Friday, April 17, 2009

Questioning workplace injury legislation

In the beginning of this month, the Texas Supreme Court upheld its decision that an injured employee of a contractor cannot sue a "premises owner," according to an USA Today article April 3. The court granted a rehearing, but stuck to its decision.

The court made the decision on the case of a turbine mechanic at an Entergy Gulf States plant in Bridge City, Texas. The worker was hurt in 2001 while repairing a leak on a hydrogen generator. Entergy covered the mechanic's injury with a workers' compensation policy that protected it from being sued. In its original 2007 ruling and again during the rehearing, the Texas Supreme Court expanded the immunity that was only applied to suits filed by direct employees to cover contractors as well, according to the article.

State legislators say they never meant the workers' compensation law to apply to contractors, and four lawmakers in December called for the court to reverse its decision.

The court was split 6-3 this time around; the 2007 ruling was unanimous.

Much debate has since been swirling around the issue. The Texas Association of Manufacturers applauded the decision, while Texas Watch, a consumer advocate group, called the ruling a kick in the teeth for workers and legislators.

What do you say as a glazing contractor? Does the court’s decision to protect companies from contractor lawsuits make sense or does it make it easy for premises owners to avoid responsibility?

By Sahely Mukerji, news editor/managing editor, Glass Magazine


Anonymous said...

Workers Comp coverage takes care of the employee, additional lawsuits only help the attorneys and run up the cost to do business. Texas got it right, this was a good ruling.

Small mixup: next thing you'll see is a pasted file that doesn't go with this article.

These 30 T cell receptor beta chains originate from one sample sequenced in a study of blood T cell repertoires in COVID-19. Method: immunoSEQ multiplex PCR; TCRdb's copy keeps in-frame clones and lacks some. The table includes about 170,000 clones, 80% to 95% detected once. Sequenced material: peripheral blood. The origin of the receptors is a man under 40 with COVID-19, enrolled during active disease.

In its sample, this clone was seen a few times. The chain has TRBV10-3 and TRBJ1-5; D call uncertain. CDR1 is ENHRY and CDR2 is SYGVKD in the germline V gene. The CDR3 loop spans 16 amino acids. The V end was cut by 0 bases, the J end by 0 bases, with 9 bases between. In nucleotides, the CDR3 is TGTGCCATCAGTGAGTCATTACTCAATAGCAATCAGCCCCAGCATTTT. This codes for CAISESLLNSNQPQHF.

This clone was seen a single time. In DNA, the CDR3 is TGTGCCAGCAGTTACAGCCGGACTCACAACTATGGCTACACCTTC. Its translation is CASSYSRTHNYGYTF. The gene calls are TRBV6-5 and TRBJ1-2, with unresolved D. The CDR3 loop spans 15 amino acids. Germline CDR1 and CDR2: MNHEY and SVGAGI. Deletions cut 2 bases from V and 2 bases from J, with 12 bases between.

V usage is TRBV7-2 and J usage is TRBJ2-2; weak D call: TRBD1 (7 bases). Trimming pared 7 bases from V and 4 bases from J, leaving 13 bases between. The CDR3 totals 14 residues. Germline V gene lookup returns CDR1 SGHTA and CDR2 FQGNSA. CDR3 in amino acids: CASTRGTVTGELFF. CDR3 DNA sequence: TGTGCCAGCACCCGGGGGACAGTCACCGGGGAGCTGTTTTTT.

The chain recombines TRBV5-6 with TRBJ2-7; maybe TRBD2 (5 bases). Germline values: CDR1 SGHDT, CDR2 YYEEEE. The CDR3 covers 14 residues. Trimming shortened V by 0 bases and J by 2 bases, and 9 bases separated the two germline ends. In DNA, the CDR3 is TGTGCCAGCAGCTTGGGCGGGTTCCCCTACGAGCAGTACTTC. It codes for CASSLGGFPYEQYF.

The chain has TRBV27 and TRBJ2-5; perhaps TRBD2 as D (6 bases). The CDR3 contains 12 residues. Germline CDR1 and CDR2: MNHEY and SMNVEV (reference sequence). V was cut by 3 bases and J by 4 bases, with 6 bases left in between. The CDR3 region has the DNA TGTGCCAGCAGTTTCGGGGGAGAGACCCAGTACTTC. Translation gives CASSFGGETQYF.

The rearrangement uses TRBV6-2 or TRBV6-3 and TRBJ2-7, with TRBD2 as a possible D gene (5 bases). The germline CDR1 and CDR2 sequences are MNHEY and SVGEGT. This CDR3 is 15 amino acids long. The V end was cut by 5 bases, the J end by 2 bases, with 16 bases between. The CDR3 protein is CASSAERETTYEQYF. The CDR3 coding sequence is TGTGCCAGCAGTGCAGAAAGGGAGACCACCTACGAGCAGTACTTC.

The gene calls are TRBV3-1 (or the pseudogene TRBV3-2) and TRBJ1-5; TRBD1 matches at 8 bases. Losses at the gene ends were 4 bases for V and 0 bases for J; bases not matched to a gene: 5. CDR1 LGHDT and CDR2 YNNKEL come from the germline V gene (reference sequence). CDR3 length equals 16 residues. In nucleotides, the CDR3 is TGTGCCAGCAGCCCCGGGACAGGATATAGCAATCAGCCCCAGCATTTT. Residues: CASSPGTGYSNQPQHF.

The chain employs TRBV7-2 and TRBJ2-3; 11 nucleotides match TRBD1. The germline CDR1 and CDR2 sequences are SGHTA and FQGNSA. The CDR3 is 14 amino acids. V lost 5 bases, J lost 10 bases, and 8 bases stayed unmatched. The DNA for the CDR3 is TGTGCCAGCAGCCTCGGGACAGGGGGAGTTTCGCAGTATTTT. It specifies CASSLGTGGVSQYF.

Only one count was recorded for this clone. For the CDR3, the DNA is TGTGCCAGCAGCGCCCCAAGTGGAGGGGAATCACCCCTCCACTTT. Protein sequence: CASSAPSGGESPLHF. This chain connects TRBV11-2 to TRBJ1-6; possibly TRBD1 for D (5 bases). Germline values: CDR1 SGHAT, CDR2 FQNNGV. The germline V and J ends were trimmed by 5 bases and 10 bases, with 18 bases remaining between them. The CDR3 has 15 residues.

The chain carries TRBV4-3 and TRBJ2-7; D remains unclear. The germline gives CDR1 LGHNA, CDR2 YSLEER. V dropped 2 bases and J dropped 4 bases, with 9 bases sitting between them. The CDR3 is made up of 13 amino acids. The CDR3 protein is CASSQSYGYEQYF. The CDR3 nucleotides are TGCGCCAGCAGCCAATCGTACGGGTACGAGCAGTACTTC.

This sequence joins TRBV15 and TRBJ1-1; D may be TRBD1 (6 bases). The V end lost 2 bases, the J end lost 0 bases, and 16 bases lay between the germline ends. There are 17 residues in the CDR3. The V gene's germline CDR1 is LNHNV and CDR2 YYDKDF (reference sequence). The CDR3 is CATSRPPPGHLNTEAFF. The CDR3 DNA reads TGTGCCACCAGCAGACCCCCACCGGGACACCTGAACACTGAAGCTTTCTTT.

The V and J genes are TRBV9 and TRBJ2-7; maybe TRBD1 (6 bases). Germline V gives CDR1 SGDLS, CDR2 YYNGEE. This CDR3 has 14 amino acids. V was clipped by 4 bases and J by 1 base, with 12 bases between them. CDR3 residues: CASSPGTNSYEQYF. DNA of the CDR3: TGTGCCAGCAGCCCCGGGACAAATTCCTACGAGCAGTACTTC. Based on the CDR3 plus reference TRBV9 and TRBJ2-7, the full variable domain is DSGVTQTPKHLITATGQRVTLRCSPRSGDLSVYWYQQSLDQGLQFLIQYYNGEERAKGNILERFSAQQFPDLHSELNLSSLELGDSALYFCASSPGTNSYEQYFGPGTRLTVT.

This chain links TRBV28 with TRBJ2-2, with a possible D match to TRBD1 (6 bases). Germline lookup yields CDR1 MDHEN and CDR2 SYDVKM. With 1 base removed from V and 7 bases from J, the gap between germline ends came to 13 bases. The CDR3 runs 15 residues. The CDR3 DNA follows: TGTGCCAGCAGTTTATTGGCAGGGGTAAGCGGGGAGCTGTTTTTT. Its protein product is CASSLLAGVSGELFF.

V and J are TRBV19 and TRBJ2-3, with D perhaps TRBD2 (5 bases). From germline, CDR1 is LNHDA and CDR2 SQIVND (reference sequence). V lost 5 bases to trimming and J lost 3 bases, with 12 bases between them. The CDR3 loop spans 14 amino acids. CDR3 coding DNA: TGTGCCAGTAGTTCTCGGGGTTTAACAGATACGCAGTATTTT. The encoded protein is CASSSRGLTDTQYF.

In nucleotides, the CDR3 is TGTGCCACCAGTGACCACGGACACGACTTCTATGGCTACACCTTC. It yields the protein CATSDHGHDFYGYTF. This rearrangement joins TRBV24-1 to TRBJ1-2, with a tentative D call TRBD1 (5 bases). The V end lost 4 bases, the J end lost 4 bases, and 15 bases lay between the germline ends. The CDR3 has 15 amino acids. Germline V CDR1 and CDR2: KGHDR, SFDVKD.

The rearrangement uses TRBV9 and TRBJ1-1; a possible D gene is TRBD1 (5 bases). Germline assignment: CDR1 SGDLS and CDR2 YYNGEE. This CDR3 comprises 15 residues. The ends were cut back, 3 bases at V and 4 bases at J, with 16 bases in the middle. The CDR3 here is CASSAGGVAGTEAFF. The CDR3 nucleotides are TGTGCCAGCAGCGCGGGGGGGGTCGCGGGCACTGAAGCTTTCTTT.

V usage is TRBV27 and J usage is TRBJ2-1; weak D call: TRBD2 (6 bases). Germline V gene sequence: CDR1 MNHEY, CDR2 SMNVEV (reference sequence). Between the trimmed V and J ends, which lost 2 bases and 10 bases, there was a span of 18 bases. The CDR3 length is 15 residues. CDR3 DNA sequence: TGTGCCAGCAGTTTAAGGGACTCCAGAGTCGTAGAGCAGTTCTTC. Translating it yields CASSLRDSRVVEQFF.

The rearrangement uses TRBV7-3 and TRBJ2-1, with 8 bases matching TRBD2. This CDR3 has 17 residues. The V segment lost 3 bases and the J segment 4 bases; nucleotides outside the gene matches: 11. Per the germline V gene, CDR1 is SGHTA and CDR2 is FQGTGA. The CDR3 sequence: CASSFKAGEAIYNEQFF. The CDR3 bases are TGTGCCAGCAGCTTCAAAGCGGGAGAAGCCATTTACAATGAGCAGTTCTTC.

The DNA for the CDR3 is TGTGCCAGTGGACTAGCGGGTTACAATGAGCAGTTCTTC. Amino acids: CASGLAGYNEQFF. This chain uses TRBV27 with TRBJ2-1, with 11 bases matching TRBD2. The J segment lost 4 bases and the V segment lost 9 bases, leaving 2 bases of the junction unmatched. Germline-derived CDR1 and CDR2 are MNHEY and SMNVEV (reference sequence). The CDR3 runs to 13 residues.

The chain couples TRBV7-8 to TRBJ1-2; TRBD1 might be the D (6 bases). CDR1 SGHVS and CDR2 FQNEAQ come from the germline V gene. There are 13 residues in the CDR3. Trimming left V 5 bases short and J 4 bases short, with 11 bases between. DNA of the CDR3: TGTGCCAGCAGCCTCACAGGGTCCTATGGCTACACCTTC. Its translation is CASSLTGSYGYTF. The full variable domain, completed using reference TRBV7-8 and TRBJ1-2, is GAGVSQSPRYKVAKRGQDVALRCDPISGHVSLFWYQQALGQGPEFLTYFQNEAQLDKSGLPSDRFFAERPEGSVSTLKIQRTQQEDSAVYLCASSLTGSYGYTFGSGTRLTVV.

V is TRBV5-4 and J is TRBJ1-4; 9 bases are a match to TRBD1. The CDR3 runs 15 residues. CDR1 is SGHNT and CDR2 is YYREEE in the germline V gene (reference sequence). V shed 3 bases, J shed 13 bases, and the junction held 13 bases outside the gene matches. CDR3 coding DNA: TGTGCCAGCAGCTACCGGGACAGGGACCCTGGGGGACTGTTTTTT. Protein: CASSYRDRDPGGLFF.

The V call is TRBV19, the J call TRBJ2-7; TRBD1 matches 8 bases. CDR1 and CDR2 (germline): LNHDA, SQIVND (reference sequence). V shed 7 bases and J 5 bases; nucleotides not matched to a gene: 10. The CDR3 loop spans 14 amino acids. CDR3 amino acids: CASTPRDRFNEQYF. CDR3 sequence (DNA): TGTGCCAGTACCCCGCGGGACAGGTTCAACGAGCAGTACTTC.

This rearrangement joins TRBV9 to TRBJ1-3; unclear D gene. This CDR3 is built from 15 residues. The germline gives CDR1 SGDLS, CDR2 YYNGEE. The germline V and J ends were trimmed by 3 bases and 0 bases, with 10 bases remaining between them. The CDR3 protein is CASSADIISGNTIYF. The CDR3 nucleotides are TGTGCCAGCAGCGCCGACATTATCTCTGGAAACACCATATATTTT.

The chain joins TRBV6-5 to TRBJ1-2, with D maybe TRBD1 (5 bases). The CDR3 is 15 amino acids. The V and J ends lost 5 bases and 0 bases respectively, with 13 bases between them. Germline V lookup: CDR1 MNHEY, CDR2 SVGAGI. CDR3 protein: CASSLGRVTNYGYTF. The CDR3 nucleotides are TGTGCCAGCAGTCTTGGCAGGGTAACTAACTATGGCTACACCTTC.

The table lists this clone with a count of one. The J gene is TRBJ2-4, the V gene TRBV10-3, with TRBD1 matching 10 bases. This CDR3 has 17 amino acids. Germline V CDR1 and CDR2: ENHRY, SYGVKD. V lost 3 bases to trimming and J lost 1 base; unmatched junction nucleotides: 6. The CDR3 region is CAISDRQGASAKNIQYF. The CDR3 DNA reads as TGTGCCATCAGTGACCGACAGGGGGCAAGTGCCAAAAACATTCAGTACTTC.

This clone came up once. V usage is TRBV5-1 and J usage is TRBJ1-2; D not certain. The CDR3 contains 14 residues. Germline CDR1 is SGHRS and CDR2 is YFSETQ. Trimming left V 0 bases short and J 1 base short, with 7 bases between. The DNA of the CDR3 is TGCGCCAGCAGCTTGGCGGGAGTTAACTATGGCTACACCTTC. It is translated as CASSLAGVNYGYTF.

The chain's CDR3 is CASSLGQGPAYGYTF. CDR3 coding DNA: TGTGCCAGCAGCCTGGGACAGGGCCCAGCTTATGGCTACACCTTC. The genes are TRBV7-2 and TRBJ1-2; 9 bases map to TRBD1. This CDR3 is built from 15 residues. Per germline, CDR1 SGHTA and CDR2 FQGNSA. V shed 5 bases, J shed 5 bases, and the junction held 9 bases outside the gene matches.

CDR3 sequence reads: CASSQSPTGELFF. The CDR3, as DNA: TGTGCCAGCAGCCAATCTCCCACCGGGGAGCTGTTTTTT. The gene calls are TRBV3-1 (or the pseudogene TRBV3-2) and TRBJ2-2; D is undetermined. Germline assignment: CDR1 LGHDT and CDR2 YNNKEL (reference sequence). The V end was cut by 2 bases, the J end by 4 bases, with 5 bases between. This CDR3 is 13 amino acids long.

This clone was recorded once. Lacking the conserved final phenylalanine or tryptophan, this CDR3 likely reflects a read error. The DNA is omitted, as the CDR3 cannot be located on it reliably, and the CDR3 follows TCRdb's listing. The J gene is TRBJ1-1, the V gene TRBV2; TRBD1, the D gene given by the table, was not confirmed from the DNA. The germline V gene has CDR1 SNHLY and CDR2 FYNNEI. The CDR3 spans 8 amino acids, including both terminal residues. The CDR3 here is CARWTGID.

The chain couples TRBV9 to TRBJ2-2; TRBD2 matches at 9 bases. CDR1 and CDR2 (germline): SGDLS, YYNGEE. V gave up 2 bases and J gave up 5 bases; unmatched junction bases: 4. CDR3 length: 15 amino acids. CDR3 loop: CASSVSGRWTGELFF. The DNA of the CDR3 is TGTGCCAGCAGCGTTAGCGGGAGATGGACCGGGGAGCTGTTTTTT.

Anonymous said...

The Texas Supreme Court has opted to put workers in danger by ignoring the law and the intent of lawmakers. The decision will allow oil, chemical, manufacturing, and construction companies to avoid legal responsibility when they fail to maintain a safe workplace. The decision also jeopardizes community and workplace safety, undermines corporate accountability, and ignores more than a decade of legislative intent.
Two bills, HB 1657 and SB 2063, have been filed this session to reverse the Court’s ruling.

Sahely Mukerji said...

Thanks folks, your comments represent the debate I referred to. I looked up the HB 1657 and SB 2063. HB 1657 "seeks to undermine the Texas workers’ compensation system by eliminating tort immunity for owners of a jobsite, currently accorded 'statutory employer' status by virtue of the Entergy decision, and by fostering third-party lawsuits," according to the American Insurance Association. And SB 2063 also "will eliminate tort immunity for owners of a jobsite who provide workers’ compensation insurance coverage and serve as their own general contractor," according to the Texans for Lawsuit Reform.
What happens if those bills pass? How would they affect our industry?

David hogard said...

Injuries in the work place are common and make up a large majority of the personal injury claims that are made. Employer's have to make sure the workplace is safe and without risk to health. Some steps taken to maintain this are to provide protective clothing where necessary, assess the risks that might be involved in work practices such as using a computer, provide adequate first aid equipment and facilities and keeping dust, fumes and noise under control.

Jay Parmar said...

If you or a loved one has been injured at workplace, you may be entitled to workers compensation benefits and the two most asked about is medical and wage replacement benefits.The injury must be reported to the employer's insurance company immediately.If not reported within the prescribed period, the workers compensation claim may be rejected. Employees may be required to submit medical records documenting the visits, or they may be asked to consult company recommended doctors in order to make sure their claims are valid. If your claim is wrongly denied by your employer, you may be able to pursue legal action to gain the compensation you require. You may be able to argue your case and get your employer to take a closer look at your worker's compensation claim. Visit workplace accidents for more information.